I’m a good teacher, but my strength isn’t with middle-schoolers. It probably isn’t with high-schoolers, either, since I did that before and left completely disillusioned. Of course, I taught at an alternative school then, with an administration that supported only certain teachers. In my current situation, not only are the students a serious challenge, the county’s requirements for the teachers seem impossible to reach. I do best when I work with adults, teaching reading and writing, but there aren’t any schools in the area except one that offers that as a job. I worked there for five years and left because of the insane demands placed on teachers (seven classes per semester).

I wish my summer job search had yielded different results, but it didn’t. I took this job because I needed money. I was hopeful that I would find my niche in middle school, but that isn’t the case. I’m on the verge of severe panic attacks nearly daily and relying on a new medication to prevent them. Before work, I’m nauseous and sometime throw up. One morning, I sat in my car, pounded the steering wheel, and burst into tears.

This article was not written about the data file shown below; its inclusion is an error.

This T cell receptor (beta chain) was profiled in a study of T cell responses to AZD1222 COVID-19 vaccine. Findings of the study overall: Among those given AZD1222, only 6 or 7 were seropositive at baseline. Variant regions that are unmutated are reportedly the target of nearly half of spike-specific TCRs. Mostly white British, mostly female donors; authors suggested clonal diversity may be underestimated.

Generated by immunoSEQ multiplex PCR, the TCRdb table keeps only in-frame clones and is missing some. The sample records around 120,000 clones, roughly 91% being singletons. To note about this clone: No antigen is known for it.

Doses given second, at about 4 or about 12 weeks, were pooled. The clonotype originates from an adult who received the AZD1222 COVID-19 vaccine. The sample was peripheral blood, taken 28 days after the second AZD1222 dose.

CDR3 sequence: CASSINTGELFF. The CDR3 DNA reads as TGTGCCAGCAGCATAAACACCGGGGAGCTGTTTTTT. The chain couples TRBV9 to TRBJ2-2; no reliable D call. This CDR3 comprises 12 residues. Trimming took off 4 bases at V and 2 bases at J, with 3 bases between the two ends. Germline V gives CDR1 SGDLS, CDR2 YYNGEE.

I’m going to the doctor in a hour to see if I can get another effective medication that doesn’t carry the risk of dependency like the one I’m taking as a last resort (which is quickly becoming the only option). I’m also in the process of getting a psychiatrist to manage my meds.

I have to make it through the school year; breaking my contract isn’t an option. At this point, I’m not concerned about flourishing; I’m concerned about maintaining my sobriety and surviving. The only bright spots at my school are a few of my fellow teachers who know my situation and are supportive, and my great administration. I’m aware that I’m quite fortunate in that regard.

Perhaps if I can get my meds right, I’ll be able to move out of survival mode. I’m trying to be hopeful, but it’s hard.

I’ll take any positive thoughts, good vibes, and prayers. Thanks.